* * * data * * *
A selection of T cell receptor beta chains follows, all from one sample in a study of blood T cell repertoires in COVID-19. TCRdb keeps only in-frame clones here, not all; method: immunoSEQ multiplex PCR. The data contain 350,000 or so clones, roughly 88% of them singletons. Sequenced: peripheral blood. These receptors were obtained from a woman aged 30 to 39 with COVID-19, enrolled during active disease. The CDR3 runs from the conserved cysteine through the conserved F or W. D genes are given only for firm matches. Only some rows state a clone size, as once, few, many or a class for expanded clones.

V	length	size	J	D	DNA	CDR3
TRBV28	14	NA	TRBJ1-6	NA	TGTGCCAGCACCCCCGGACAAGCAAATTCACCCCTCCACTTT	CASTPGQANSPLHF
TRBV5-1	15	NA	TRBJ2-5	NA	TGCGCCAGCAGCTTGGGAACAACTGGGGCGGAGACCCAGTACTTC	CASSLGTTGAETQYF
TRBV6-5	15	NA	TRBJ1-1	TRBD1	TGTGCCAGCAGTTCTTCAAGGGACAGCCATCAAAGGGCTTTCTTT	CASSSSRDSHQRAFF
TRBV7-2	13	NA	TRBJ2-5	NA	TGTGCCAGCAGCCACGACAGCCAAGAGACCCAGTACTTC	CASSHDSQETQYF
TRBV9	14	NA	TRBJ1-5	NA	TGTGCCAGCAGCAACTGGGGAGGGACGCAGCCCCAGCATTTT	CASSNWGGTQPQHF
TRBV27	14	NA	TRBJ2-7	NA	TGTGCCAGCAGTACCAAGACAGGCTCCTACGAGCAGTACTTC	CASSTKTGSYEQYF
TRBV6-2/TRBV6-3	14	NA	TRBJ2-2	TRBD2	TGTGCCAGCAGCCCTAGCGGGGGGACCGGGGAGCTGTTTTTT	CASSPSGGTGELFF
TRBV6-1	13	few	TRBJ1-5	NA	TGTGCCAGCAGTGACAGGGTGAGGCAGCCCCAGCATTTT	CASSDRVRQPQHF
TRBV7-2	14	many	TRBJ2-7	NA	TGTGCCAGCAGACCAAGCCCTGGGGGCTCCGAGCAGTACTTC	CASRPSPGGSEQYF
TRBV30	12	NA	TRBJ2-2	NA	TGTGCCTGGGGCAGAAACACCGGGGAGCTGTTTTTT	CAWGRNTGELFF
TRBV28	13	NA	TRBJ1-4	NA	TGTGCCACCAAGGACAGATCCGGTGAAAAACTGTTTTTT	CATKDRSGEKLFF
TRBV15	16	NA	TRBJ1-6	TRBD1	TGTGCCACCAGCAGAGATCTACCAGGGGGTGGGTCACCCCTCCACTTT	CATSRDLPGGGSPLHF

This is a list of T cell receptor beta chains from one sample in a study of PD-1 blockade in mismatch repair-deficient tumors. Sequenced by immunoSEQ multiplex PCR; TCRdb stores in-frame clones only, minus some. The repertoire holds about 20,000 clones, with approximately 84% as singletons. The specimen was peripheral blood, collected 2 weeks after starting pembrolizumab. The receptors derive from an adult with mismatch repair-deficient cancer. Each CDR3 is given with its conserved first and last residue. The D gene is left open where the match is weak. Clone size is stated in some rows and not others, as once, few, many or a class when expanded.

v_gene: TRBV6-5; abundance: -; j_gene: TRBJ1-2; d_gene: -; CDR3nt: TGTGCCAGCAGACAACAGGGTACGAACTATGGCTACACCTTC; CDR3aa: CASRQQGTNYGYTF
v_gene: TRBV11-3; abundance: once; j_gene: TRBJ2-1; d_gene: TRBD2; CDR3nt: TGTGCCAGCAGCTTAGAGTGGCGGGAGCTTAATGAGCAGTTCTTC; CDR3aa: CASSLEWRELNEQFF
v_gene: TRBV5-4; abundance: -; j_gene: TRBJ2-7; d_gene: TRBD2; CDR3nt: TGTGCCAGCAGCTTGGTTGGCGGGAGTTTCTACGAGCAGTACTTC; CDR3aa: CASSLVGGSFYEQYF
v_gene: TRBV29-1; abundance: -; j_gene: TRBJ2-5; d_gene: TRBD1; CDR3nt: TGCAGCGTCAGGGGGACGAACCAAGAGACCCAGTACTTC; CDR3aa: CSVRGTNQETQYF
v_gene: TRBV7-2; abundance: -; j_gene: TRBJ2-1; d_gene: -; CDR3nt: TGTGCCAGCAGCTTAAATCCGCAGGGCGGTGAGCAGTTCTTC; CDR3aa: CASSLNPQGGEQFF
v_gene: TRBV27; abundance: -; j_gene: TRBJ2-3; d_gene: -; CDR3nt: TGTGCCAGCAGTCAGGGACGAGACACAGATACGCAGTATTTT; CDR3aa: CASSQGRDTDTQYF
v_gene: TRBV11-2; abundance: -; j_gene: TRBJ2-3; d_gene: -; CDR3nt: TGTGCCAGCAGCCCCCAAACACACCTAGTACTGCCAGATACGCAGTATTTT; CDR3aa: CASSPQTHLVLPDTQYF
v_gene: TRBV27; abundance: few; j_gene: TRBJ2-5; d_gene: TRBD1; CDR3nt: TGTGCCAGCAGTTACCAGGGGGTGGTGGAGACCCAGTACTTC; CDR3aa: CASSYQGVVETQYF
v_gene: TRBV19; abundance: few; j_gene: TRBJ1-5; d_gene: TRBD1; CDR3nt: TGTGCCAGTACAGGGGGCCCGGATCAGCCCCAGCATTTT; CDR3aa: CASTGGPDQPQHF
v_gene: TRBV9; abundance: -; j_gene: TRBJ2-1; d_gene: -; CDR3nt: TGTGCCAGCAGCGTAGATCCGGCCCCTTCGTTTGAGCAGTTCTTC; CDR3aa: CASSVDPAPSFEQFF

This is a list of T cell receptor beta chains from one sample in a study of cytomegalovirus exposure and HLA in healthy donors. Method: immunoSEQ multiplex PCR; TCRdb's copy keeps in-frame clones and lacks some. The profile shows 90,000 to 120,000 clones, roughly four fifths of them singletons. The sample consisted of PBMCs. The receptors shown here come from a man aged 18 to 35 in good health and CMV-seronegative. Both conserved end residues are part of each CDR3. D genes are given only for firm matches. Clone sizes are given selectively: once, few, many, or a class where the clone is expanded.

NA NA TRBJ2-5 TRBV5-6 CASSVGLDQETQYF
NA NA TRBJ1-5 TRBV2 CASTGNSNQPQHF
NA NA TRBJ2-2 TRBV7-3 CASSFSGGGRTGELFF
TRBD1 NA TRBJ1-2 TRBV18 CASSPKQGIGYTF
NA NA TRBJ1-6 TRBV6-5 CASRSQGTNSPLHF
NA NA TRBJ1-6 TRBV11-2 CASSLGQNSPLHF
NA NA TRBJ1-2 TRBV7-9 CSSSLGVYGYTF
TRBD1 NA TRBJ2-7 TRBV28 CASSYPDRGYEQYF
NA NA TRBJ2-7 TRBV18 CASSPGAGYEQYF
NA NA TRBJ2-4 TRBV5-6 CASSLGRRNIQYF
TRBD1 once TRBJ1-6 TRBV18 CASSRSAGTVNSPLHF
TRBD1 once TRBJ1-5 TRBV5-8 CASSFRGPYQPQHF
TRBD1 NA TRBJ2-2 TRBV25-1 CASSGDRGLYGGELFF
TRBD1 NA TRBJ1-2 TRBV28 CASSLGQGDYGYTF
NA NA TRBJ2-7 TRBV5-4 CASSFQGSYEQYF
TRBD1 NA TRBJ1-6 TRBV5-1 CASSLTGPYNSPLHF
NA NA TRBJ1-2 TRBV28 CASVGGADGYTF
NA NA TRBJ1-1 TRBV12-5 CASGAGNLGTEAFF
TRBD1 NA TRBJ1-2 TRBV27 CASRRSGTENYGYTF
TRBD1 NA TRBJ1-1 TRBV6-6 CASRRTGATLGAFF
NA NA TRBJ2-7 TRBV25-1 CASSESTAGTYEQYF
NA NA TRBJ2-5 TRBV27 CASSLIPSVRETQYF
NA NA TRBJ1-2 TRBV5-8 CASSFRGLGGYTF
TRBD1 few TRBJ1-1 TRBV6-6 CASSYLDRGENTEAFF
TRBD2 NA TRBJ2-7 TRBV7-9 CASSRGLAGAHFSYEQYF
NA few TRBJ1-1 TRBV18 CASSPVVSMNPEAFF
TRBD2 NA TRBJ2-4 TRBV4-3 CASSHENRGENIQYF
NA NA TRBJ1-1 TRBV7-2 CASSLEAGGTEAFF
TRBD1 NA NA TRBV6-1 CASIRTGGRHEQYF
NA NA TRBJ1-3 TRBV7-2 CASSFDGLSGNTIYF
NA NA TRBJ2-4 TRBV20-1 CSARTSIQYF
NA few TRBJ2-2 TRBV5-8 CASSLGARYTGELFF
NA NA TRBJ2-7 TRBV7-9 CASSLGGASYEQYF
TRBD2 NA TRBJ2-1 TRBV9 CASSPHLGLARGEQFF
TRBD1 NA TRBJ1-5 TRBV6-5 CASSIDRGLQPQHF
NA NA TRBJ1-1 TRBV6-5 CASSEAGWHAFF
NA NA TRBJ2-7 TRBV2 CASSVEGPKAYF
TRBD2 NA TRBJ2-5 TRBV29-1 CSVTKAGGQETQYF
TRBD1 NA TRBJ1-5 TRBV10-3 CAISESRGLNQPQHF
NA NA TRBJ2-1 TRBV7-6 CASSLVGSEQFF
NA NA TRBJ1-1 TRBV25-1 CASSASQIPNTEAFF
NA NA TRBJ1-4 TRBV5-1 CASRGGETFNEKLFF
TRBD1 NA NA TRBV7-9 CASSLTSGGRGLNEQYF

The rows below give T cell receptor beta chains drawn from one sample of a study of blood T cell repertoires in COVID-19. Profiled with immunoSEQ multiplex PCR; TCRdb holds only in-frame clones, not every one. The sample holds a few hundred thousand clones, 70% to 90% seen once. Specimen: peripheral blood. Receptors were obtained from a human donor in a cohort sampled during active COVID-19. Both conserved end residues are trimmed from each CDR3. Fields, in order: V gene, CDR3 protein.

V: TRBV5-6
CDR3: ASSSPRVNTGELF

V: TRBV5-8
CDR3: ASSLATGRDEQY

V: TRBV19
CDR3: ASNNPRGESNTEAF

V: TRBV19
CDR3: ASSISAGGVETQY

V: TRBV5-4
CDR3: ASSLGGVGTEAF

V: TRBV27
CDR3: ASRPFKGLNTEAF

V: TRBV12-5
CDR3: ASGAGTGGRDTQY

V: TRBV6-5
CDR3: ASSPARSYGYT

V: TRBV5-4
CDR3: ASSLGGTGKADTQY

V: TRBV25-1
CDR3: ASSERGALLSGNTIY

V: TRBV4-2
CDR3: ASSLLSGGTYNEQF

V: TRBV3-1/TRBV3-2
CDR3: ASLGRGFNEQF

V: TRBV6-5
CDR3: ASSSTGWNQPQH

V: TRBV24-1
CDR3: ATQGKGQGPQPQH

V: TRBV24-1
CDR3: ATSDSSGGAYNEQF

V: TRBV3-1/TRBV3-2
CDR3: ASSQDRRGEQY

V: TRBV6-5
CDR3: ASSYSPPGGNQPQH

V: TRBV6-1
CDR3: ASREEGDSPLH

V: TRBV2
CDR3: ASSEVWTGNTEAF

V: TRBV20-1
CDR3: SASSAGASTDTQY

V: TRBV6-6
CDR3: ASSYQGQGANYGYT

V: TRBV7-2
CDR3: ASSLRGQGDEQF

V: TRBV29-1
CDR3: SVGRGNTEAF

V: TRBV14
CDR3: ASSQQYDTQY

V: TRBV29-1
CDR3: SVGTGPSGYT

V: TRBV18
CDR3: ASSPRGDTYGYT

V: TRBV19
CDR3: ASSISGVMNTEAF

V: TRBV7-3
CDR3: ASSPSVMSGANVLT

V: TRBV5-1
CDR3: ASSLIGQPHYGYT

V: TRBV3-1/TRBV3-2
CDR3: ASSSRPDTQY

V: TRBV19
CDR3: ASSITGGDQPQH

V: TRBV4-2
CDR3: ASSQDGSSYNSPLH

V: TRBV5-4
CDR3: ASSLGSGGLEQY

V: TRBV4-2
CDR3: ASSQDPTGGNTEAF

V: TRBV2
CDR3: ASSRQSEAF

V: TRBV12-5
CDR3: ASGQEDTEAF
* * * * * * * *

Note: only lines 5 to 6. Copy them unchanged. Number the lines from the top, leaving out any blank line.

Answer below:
TRBV6-5	15	NA	TRBJ1-1	TRBD1	TGTGCCAGCAGTTCTTCAAGGGACAGCCATCAAAGGGCTTTCTTT	CASSSSRDSHQRAFF
TRBV7-2	13	NA	TRBJ2-5	NA	TGTGCCAGCAGCCACGACAGCCAAGAGACCCAGTACTTC	CASSHDSQETQYF